Theresa May has been accused of “concealing” the downsides of her Brexit deal after secret legal advice revealed that the UK could be “indefinitely” tied to the EU.
The DUP, SNP and Tory Brexiteers reacted with fury as the confidential advice by Attorney General Geoffrey Cox laid bare that the country would be trapped in a possible customs union for “many years”.
In a major blow to the prime minister’s hopes of winning round the DUP, the six-page document also confirmed that Northern Ireland would be treated differently from Great Britain.
SNP leader Ian Blackford used prime minister’s questions in the Commons to accuse May to her face of “misleading the House, inadvertently or otherwise” about her Brexit deal. May hit back: “We have not concealed the facts.”
Under Parliamentary convention, no MP can accuse another member of lying, so Blackford was forced by the Commons Speaker to withdraw his remark.
Following an historic vote by the Commons on Tuesday night, the attorney general’s advice to the cabinet was finally published on Wednesday, setting out his view of how international law would apply to the UK-EU deal.
In one key passage, Cox advised that the so-called “backstop” plan to avoid a hard border between Northern Ireland and Ireland would be legally permanent unless replaced by another permanent proposal.
Despite assurances from both London and Brussels that the proposal is intended to be temporary, it would “endure indefinitely” under international law until another agreement takes its place, Cox said.
Another key section states: “In conclusion, the current drafting of the Protocol…does not provide for a mechanism that is likely to enable the UK lawfully to exit the UK wide customs union without subsequent agreement.
“This remains the case even if parties are still negotiating many years later, and even if the parties believe that that talks have clearly broken down and there is no prospect of a future relationship agreement. The resolution of such a stalemate would have to be political.”
A further passage makes clear that without a unilateral ‘exit’ mechanism, “there is a legal risk that the United Kingdom might become subject to protracted and repeating rounds of negotiations”.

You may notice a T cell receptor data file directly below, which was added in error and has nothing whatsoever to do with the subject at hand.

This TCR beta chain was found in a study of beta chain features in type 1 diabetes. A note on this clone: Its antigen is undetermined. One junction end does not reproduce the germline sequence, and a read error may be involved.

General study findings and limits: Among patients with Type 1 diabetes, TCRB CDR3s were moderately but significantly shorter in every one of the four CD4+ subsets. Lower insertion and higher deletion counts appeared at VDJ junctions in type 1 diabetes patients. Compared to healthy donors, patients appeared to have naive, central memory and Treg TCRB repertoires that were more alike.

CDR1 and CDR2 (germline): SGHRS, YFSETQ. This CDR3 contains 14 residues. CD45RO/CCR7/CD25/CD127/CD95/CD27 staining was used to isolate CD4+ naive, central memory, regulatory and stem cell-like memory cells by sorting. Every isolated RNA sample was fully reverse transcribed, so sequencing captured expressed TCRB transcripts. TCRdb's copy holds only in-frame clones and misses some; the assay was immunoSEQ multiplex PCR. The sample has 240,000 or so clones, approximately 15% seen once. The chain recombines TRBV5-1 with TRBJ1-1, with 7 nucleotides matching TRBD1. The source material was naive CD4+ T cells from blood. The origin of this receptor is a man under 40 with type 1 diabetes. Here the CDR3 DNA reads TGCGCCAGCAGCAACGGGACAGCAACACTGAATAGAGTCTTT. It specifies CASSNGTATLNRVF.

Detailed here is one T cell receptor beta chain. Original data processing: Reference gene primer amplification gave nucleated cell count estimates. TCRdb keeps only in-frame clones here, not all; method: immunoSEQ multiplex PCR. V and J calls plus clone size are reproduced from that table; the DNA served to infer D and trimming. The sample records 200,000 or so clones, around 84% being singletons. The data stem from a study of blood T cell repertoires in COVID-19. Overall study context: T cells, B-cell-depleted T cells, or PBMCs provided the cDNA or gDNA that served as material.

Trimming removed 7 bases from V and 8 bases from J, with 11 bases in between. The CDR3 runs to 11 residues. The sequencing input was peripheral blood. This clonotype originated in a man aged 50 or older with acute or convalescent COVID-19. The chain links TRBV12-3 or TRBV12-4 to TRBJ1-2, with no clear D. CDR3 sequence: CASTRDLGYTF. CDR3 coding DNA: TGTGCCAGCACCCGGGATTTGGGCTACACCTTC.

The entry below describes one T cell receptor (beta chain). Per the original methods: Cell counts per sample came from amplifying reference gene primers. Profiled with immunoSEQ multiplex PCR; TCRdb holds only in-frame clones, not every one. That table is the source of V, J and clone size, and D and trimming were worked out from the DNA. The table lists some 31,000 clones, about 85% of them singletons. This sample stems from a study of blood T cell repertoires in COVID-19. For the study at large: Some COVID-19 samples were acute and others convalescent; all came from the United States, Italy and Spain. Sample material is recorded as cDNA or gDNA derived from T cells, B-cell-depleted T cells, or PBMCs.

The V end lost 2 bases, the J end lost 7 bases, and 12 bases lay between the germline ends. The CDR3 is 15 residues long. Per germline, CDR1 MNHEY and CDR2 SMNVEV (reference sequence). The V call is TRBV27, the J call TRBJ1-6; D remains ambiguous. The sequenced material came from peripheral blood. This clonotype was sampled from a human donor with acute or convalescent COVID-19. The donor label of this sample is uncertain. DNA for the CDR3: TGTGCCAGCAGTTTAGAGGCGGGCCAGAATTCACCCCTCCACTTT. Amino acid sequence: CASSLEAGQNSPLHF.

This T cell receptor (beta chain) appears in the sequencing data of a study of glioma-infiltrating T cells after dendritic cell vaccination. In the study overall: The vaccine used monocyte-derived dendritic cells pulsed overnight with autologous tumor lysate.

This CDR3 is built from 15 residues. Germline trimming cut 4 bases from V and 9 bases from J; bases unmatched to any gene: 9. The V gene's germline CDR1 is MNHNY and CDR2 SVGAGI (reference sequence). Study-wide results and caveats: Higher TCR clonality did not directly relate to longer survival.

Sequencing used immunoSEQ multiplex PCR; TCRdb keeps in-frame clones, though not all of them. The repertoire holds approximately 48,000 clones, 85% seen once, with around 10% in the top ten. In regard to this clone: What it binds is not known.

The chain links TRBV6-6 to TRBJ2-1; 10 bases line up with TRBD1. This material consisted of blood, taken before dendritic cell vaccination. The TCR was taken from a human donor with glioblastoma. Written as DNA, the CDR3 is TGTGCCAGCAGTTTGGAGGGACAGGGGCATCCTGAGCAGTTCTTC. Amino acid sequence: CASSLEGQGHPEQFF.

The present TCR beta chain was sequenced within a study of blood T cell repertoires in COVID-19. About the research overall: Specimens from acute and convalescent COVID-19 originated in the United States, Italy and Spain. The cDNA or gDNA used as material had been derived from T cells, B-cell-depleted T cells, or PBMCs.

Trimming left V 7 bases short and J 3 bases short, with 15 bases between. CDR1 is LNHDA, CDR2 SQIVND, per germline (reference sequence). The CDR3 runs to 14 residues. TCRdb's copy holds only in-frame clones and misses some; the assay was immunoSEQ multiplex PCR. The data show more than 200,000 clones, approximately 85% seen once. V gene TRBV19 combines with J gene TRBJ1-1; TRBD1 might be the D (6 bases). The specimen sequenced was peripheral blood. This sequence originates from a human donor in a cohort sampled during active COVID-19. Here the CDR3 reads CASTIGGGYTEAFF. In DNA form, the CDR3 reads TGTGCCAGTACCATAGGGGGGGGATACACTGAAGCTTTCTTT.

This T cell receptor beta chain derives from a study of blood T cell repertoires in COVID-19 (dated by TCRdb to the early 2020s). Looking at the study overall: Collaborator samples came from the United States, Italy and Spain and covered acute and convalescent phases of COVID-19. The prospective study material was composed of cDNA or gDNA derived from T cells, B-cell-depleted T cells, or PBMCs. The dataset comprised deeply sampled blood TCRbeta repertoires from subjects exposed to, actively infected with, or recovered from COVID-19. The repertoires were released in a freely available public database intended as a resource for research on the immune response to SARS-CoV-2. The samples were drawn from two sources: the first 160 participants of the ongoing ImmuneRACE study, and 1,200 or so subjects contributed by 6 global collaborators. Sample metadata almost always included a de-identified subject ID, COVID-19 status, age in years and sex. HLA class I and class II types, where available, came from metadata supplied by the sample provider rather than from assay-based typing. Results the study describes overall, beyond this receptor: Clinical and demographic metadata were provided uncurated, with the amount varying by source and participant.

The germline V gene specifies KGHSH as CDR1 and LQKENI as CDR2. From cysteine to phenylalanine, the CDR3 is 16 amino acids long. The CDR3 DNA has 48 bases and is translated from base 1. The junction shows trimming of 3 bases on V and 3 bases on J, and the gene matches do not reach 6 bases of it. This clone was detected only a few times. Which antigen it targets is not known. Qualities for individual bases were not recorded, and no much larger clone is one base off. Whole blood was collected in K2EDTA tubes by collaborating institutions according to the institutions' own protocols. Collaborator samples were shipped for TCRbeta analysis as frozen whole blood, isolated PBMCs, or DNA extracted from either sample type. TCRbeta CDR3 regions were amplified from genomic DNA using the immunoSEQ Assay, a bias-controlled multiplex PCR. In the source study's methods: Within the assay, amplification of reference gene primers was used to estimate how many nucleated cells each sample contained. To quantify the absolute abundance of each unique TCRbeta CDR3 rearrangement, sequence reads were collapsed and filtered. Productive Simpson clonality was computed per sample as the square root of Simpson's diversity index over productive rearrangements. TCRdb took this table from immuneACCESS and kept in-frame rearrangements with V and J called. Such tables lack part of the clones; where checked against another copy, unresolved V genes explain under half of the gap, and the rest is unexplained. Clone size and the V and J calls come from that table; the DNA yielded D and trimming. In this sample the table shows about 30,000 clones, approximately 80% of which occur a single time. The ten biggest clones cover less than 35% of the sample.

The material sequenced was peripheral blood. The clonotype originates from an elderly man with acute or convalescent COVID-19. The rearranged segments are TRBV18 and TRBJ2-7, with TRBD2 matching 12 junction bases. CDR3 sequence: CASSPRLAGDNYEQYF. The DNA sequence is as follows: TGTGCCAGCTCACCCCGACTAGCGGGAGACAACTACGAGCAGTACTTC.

DUP Westminster leader Nigel Dodds made plain his own anger at the legal advice.
Dodds said the new revelations were “devastating for the Prime Minister”.
“We have no choice but to vote this down. The Prime Minister must know this is heading for defeat yet she persists in rushing towards a brick wall,” he said.
The fresh rupture in relations between the DUP and the Tories, who rely on the Northern Ireland party to keep them in power, came as May prepared a fresh bid to keep her critics on board.
It emerged that No.10 is working on a fresh amendment that would give the UK parliament a new “lock” on the Northern Ireland backstop, meaning if cannot be entered into without MPs’ backing.
Shadow Brexit Secretary Sir Keir Starmer said that the 33-paragraph memo revealed “the central weaknesses in the government’s deal”.
“Having reviewed the attorney general’s legal advice, it’s obvious why this needed to be placed in the public domain.
“It is unthinkable that the government tried to keep this information from parliament – and indeed the public – before next week’s vote.”
Stamer added that it “beggared belief” that May had wanted MPs to vote next Tuesday without having seen the full legal advice.
Labour is committed to demanding a general election if May’s plan is defeated. Starmer told Sky News that if she lost the vote, “confidence in her would have to be tested sooner rather than later”.
Green MP Caroline Lucas, who was one of the first to reveal the full advice after its publication, said it contradicted Cox’s claim earlier this week that the advice should not be published “in the national interest”.
HuffPost UK understands that Cox was so upset at the fact that MPs had found him guilty of ‘contempt of Parliament’ that he has been considering his resignation from the Cabinet “as a matter of honour”.